Defining the Right Seat
Updated: Dec 14, 2019
I was working with a client (who I'll call Tom) who just felt overwhelmed. The day-to-day tasks needed to be completed, but he just didn't feel passionate about getting them done. Having to follow up on so many different things on a daily basis was draining his energy. He's a global thinker and is highly creative.
Tom knew he needed some help to shed some of his workload. He asked me: "Should I hire an inside sales person, or a territorial sales person?" To which I responded, "Why hire either?" He was focused on staffing up his sales team, and just hadn't thought about doing something different. He didn't know how to start determining what other role(s) would work best for him and his business.
I led Tom through a short exercise during which we uncovered tasks that were just dragging him down. When people are operating outside of their gifting, they become stressed and easily drained of energy. This is what Tom was going through. He wasn't operating in his gifts. Not only did this seem like a distraction to him – but it truly drained his energy. Yet nurturing the relationships with his key suppliers, working one-on-one with his customers and prospects, or creating new ideas to market his products always energized him. His gifts were constantly pulling at him to do something else – those things that fueled his passion.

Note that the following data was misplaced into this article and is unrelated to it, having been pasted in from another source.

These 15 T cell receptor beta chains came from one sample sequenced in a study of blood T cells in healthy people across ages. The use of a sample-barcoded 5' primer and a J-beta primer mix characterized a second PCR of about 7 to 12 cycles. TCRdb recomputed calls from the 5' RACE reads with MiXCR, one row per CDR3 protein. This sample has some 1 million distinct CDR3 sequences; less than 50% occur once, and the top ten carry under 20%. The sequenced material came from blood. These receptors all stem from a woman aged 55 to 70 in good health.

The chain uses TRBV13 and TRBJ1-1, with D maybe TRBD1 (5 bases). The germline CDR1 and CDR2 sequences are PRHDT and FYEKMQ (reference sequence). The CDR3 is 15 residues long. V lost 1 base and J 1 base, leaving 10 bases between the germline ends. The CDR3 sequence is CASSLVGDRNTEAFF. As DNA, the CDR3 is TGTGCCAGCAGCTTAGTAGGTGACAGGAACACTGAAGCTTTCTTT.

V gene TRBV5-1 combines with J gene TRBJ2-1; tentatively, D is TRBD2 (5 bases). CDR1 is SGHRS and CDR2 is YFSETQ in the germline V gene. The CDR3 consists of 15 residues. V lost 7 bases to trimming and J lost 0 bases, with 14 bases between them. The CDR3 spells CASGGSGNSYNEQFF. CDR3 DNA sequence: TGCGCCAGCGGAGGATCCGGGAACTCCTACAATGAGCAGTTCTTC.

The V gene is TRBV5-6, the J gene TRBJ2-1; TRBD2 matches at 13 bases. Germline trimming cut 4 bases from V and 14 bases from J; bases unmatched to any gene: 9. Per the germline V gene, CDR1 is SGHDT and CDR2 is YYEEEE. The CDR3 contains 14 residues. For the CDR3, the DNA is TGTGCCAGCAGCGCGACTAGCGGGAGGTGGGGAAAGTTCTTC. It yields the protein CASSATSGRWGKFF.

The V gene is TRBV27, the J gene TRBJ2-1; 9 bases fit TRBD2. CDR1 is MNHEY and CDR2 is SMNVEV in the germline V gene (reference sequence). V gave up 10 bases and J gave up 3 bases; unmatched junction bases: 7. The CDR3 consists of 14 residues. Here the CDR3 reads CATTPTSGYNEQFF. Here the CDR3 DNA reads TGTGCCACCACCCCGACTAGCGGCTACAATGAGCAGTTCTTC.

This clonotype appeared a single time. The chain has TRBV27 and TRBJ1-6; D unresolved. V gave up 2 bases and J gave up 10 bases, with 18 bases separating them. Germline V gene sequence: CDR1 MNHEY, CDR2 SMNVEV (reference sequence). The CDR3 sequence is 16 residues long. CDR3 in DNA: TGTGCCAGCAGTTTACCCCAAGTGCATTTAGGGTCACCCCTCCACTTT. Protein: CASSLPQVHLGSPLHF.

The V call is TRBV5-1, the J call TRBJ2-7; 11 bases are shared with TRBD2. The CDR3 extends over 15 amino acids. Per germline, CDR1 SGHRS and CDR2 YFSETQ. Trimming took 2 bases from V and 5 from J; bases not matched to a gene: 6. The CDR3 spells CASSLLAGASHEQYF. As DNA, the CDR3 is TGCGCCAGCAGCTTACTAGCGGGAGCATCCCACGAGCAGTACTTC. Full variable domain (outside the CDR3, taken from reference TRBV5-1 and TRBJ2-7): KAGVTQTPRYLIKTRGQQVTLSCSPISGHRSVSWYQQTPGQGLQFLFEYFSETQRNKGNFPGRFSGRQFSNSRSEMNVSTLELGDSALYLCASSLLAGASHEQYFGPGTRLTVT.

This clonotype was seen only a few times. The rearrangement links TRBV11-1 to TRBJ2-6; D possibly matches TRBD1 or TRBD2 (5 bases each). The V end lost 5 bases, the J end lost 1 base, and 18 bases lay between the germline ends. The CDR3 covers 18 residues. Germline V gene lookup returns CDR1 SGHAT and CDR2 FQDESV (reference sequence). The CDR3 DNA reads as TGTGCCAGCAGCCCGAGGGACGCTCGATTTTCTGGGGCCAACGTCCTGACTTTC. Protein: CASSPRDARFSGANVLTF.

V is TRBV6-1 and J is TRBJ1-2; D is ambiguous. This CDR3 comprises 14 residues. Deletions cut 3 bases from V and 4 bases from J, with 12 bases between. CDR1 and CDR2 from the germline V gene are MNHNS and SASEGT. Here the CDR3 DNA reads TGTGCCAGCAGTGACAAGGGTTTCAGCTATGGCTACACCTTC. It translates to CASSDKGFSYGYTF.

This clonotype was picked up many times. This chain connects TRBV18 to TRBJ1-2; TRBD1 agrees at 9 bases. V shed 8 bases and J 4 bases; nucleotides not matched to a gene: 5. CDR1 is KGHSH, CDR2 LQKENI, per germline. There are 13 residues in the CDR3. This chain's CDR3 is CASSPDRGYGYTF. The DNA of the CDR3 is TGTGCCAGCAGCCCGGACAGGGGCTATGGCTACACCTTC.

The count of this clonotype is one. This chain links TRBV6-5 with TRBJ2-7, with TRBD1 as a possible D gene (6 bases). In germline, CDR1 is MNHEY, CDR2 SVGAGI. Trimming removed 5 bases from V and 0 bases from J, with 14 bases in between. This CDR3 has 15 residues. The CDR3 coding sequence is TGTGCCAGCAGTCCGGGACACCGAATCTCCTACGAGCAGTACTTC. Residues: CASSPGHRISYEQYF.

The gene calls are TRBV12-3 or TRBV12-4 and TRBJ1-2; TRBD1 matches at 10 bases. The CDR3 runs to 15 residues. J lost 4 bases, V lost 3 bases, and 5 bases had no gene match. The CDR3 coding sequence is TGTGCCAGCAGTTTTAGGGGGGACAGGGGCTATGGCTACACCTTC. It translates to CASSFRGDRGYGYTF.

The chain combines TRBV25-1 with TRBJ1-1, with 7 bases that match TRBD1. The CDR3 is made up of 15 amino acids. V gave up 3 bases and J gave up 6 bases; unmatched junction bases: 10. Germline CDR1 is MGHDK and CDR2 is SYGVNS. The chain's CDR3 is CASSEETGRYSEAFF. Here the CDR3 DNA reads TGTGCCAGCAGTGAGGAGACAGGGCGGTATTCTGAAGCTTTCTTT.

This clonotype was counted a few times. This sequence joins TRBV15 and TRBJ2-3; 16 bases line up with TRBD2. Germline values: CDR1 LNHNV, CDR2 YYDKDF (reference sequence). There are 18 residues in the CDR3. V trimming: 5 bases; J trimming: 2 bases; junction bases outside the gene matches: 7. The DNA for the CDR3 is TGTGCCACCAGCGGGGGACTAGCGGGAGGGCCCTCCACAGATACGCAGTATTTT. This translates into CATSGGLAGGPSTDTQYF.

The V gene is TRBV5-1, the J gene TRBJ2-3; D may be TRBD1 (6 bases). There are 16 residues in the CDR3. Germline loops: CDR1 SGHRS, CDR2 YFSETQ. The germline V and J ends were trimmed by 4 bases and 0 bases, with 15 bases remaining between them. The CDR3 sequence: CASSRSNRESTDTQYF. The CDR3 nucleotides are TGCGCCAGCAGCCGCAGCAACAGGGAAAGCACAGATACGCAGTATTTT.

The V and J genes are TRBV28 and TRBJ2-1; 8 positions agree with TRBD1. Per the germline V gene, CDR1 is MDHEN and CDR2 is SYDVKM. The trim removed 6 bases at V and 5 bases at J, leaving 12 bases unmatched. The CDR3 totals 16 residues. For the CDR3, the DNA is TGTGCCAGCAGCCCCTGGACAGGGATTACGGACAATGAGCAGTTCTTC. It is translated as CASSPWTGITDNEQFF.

Tom and I worked up two different lists. First, the tasks and activities he truly enjoyed working on – those that energized him. The second was of those tasks that he knew needed to be done every day, but he just loathed. "Let's go find someone who wants to do those tasks," I suggested. Further, I counselled him on the temperament of the person that would love and excel doing those tasks as much he loved the others. Armed with a defined role and a temperament that would fit the role, Tom went on a search.
Two weeks later, I pick up a message Tom left me. "Thanks for helping me think through the right seats and what they look like. I haven't had too much experience with the right people in the right seats before. Boy, it's awesome! I'm encouraged, dude!" He put two people at different roles and started handing off some of his responsibilities. He could feel the stress and anxiety fall away. And they were both doing so much better at those tasks than he ever would. Tom was operating in his gifts, and so were these new folks.
Tom got it! Know what the role is and what gifts will be best suited for it, and you have a much higher potential for everyone to excel in their performance.
Having the right people in the right seats is explained by Jim Collins in his book, Good to Great, and included in the "People" component of EOS ®.
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